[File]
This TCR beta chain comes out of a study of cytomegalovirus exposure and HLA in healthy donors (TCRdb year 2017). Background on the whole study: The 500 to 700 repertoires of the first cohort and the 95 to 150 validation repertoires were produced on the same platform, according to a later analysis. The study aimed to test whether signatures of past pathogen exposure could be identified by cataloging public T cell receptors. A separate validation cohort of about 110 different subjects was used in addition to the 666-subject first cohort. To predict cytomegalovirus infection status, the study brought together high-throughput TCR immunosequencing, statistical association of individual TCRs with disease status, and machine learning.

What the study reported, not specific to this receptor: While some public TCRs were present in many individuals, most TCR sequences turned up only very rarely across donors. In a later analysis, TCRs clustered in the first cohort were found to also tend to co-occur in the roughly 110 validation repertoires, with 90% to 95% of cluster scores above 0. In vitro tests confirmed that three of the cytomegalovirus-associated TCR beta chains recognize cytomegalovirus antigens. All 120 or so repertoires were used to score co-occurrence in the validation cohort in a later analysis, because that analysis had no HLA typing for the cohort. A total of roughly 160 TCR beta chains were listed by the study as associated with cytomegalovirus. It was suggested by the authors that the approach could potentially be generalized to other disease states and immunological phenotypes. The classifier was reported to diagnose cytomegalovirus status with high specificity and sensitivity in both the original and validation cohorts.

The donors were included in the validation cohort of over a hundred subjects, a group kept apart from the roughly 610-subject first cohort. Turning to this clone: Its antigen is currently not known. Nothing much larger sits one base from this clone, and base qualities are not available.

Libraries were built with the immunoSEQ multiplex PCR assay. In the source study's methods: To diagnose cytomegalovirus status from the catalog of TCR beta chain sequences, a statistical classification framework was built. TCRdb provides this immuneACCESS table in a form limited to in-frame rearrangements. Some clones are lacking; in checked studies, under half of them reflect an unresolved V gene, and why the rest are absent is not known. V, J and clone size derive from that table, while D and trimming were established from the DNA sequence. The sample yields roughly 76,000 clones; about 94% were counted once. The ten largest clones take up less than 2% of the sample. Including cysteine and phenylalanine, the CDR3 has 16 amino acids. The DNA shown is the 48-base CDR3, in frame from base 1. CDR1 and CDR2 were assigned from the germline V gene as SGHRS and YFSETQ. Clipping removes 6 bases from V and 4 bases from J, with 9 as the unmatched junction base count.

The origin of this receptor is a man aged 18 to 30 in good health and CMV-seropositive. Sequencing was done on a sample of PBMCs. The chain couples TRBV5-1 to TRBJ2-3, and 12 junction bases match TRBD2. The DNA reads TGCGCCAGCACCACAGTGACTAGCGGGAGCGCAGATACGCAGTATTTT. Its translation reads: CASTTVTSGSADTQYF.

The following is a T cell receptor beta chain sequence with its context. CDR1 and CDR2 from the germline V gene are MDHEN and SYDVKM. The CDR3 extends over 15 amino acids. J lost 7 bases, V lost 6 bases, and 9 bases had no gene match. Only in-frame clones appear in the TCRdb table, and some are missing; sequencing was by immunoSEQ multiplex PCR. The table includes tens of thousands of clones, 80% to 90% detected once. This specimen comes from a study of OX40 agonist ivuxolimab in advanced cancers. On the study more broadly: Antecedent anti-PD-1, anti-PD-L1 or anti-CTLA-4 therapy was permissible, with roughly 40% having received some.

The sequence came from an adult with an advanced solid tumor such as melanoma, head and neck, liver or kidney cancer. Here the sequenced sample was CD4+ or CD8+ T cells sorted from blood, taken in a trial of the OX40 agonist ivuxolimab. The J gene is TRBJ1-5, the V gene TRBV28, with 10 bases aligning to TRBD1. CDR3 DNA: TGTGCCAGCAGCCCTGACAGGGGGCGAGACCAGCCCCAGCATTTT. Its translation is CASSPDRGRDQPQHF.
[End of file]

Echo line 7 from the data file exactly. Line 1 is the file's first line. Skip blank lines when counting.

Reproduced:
The sequence came from an adult with an advanced solid tumor such as melanoma, head and neck, liver or kidney cancer. Here the sequenced sample was CD4+ or CD8+ T cells sorted from blood, taken in a trial of the OX40 agonist ivuxolimab. The J gene is TRBJ1-5, the V gene TRBV28, with 10 bases aligning to TRBD1. CDR3 DNA: TGTGCCAGCAGCCCTGACAGGGGGCGAGACCAGCCCCAGCATTTT. Its translation is CASSPDRGRDQPQHF.